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5 Ways to Improve Sales Productivity

Written by Mike Marks on Thursday, 03 May 2018. Posted in Distribution

Your outside sales reps are your most expensive resource. But their role is not what it used to be, thanks to the rise of digital platforms and fast-changing customer expectations in the buying process.

Here are five ways to ensure a strong return on your sales investment in this evolving market.

  1. Leave transactional tasks to other departments.

If your outside sales rep is doing much more than focusing on landing new business – writing up quotes, managing returns and handling supplier issues for existing customers, for example – their time would be better spent growing wallet share with existing customers and intercepting new business from competitors. Shift more of these maintenance tasks to a lower-cost function such as inside sales, customer service or even an automated system to free up sales reps' valuable time.

  1. Build a team-based approach to selling.

Many traditional sales reps are accustomed to working independently. But wallet share grows faster when there are as many relationships between the two companies as possible. It may be against the salesperson's nature to work collaboratively, but bringing inside salespeople, customer service reps, project managers, technical specialists and others into the relationship will bring about faster account growth. Remind reps of this, and if needed, make adjustments to your compensation plan to support the results you're looking for.

  1. View technology as an opportunity, not a threat.

It's easy to feel overwhelmed or intimidated when competitors implement new technology. And it's true that implementing new technology takes time and money, so many distributors hesitate. But modern ecommerce is a much-needed opportunity to boost margins by cutting operating costs through the automation of tasks previously performed by your sales reps and other team members. It also offers the opportunity to sell more to your customers. New technology has really come down in price in recent years, and thanks to the cloud, it’s typically easier to implement than you might expect.

  1. Bring marketing in.

Many prospects today are nearly two-thirds of the way toward making a decision before they even talk to a salesperson. Savvy distributors will capitalize on this trend by providing prospects with the information they're looking for via case studies, website content and other resources. Once the initial investment in producing these resources is over, ongoing maintenance is minimal, saving sales reps the time they would otherwise spend on repeating the same information to new customers. The marketing team can also save reps time by researching and prequalifying leads before they're handed off to sales.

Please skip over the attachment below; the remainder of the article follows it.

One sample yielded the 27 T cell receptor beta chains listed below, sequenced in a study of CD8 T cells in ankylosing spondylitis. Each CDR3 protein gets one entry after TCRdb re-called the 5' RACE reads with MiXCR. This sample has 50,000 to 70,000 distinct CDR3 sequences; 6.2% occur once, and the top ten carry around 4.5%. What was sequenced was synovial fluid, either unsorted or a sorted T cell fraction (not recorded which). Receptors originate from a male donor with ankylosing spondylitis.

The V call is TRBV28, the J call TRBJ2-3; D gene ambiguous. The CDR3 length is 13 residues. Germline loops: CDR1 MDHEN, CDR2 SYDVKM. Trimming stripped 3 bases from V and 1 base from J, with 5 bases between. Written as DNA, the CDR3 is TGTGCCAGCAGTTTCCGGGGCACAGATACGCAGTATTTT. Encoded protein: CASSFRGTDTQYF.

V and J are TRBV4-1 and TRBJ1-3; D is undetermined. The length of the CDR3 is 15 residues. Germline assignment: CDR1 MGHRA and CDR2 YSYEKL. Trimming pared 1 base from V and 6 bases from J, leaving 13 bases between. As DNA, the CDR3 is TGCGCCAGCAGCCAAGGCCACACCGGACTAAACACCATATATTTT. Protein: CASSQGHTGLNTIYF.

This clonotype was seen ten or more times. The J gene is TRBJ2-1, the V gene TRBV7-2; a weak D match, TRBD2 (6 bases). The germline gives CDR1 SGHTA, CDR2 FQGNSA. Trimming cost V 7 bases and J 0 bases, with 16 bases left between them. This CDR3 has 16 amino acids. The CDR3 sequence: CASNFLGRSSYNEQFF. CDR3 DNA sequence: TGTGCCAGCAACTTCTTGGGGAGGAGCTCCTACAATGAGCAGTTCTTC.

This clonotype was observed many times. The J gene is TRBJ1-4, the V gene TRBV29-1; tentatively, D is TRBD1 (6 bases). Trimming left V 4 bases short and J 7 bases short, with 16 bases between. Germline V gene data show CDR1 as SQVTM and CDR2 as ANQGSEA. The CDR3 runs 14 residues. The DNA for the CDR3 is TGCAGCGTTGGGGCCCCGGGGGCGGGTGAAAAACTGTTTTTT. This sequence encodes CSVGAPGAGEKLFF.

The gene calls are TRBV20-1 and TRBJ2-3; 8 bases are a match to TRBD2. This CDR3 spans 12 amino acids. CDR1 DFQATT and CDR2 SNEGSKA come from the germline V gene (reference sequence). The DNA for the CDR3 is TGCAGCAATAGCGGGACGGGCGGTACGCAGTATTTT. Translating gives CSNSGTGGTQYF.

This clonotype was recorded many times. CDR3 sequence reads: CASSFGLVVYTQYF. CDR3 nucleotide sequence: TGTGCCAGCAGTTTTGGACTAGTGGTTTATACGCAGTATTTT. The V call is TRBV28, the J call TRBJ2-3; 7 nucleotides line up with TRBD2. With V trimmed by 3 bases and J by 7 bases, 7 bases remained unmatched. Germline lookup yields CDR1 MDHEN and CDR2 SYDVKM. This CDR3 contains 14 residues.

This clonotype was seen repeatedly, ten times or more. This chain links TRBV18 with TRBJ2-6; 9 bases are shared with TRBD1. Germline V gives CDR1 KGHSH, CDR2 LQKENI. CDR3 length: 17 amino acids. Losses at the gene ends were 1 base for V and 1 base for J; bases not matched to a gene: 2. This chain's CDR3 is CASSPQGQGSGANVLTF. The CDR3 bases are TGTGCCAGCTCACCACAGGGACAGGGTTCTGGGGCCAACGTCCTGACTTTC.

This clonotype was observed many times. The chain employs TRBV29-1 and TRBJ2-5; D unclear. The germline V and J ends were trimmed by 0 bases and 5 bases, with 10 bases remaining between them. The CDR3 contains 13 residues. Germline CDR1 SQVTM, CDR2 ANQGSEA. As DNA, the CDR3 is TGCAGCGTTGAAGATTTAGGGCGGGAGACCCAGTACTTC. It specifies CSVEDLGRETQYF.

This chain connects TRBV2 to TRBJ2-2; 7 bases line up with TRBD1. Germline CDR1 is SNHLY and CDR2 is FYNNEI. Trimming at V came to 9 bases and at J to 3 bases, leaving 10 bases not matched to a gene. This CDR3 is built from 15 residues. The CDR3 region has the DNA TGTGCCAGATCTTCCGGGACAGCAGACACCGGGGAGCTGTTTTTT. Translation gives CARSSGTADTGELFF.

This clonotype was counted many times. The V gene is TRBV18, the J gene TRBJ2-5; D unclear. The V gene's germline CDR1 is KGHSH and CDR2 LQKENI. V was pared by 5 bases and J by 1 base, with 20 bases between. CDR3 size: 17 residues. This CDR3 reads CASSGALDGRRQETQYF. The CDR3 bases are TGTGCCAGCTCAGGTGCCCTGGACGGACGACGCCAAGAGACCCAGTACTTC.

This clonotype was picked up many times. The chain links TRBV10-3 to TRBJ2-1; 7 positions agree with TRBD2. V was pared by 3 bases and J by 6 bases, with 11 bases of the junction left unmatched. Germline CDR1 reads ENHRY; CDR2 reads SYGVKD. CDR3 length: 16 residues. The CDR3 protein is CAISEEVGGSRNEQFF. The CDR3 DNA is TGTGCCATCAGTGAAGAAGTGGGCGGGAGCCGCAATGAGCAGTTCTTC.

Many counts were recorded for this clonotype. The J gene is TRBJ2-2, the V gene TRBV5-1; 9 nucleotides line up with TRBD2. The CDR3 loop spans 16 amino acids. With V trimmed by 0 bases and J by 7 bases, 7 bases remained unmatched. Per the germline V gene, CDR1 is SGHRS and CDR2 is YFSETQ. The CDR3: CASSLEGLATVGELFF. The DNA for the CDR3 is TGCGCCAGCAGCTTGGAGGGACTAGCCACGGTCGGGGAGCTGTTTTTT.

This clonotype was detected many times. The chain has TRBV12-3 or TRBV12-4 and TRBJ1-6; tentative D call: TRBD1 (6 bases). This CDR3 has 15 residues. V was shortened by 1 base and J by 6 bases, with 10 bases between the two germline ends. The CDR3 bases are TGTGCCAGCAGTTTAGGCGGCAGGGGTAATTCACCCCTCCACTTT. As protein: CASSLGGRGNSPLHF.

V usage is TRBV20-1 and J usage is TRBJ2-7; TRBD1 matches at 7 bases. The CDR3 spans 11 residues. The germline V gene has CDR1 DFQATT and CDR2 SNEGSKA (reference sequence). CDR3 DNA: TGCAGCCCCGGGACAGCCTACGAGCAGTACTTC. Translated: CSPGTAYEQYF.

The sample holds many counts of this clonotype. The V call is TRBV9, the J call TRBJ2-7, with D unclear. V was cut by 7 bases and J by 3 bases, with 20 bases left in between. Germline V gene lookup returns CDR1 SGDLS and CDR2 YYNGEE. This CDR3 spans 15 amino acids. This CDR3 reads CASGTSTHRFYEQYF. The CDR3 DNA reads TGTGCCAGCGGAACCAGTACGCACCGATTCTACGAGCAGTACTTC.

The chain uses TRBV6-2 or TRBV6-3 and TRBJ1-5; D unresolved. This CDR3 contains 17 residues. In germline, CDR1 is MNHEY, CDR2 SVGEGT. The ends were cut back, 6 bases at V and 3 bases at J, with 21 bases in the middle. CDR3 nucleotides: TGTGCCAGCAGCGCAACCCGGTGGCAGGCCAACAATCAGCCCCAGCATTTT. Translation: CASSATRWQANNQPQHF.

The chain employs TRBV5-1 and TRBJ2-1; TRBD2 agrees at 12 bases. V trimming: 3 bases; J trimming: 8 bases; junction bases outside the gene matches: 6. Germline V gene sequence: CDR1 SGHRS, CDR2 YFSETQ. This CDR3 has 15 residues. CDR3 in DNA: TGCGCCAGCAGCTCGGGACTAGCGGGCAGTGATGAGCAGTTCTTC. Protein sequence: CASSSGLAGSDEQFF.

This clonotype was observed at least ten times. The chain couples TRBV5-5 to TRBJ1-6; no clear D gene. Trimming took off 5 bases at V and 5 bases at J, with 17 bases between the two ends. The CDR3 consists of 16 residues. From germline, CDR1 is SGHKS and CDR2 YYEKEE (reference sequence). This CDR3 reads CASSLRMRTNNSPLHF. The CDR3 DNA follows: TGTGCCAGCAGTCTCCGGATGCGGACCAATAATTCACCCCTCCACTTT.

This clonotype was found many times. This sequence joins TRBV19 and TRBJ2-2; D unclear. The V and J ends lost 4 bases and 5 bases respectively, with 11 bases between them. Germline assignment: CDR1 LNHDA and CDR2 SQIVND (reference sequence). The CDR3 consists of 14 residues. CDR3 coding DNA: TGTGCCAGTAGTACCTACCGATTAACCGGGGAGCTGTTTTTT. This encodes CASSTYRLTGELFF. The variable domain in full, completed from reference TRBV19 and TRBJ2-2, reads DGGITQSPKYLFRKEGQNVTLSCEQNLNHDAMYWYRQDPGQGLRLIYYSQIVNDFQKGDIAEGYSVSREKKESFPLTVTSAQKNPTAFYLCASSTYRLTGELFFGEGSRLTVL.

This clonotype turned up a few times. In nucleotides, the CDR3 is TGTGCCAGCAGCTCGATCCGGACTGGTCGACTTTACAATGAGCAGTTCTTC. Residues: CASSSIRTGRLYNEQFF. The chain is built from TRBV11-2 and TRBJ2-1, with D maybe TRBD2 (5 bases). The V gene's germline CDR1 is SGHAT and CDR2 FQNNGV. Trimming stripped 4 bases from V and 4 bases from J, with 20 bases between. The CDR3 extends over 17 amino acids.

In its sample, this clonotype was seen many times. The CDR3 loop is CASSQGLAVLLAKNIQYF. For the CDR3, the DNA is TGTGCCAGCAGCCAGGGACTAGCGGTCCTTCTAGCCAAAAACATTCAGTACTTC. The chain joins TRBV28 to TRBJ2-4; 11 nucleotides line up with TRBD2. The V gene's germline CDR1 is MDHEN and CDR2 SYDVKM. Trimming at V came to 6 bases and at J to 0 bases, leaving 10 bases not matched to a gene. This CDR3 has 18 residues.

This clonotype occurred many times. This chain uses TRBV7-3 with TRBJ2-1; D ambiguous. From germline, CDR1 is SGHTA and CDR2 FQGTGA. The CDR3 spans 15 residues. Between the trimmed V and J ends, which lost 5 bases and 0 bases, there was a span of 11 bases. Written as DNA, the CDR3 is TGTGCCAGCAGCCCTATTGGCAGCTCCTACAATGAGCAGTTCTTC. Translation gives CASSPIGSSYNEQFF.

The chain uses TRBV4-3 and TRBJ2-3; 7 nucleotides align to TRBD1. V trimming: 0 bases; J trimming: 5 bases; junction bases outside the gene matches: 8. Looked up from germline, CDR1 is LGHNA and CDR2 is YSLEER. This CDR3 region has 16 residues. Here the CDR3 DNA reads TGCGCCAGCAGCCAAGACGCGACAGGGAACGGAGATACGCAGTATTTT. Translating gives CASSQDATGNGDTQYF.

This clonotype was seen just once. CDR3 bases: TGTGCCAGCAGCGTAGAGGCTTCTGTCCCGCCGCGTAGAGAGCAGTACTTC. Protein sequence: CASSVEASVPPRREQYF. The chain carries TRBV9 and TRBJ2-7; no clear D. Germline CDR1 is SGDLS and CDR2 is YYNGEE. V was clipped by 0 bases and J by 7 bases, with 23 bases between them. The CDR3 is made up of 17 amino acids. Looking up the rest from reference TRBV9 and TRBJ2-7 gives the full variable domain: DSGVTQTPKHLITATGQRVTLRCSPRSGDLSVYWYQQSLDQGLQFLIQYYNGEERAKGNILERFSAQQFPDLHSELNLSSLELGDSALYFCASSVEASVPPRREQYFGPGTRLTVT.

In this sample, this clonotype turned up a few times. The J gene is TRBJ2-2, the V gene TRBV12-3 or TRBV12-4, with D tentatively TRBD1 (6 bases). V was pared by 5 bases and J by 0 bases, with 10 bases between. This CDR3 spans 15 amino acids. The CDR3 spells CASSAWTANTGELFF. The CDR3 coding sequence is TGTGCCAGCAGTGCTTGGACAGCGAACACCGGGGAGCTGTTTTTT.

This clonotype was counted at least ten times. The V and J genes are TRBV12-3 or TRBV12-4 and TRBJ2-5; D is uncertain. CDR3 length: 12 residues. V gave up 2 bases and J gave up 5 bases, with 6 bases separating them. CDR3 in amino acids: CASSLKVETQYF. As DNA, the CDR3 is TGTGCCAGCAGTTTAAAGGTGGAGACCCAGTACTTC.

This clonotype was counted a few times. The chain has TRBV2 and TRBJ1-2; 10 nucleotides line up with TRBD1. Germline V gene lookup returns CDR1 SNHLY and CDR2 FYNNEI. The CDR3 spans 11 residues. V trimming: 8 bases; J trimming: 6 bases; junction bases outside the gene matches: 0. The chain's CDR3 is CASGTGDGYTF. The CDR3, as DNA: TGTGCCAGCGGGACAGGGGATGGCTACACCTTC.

1. Transition to a management-directed sales force.

Historically, sales has been largely self-directed, which can result in sales reps calling too frequently on customers with low growth potential. Strong sales managers will take a closer look at how reps are spending their time. Taking into account geography, market segment, market potential, service output and so on, they can then redirect reps to higher-potential activities and opportunities, using a strategically designed sales incentive plan as reinforcement.

For more ways to help your sales team work smarter instead of harder, join me at Sales GPS 2018, the only sales event for wholesale distribution executives. This intimate, interactive event will take place June 26-28 in Denver, CO. Register today.

About the Author

Mike Marks

Mike Marks

Mike Marks co-founded IRCG in April 1987. He began his consulting practice after working in distribution management for more than 20 years. Over the years, his narrow focus in B2B channel-driven markets has created an extensive number of deep executive relationships within virtually every business vertical in construction, industrial, OEM, agricultural, and healthcare.

Mike has led project teams that improve market access by aligning resources to growth opportunities serving manufacturers, dealers, and distributors. Clients have ranged from small privately owned firms to many of the industry’s market share leaders. Ownership structures have included owner-operators, private equity, ESOPs, and publically traded firms. Mike is proud of the teams work and the confidence clients have shown with additional project work.

He has written extensively, and is frequently quoted on many industry issues. He has substantial board experience on both public and private distribution firms. His contributions to the field include serving multiple terms as a Research Fellow with the National Association of Wholesaler-Distributors, permanent faculty at Purdue University’s University of Industrial Distribution, eight years as Graduate Adjunct Faculty in the Industrial Distribution Program at Texas A & M University, and rendering several precedent-setting expert opinions in contract disputes between manufacturers and distributors.

Prior to forming IRCG, Mike held the position of Executive Vice President at Lex Electronics, an $800 million vertically integrated electronics distributor in Stamford, CT. Mike’s path to management in his early career was through increasing responsibilities in sales and sales management. He also completed a tour of duty as a manufacturer’s representative.

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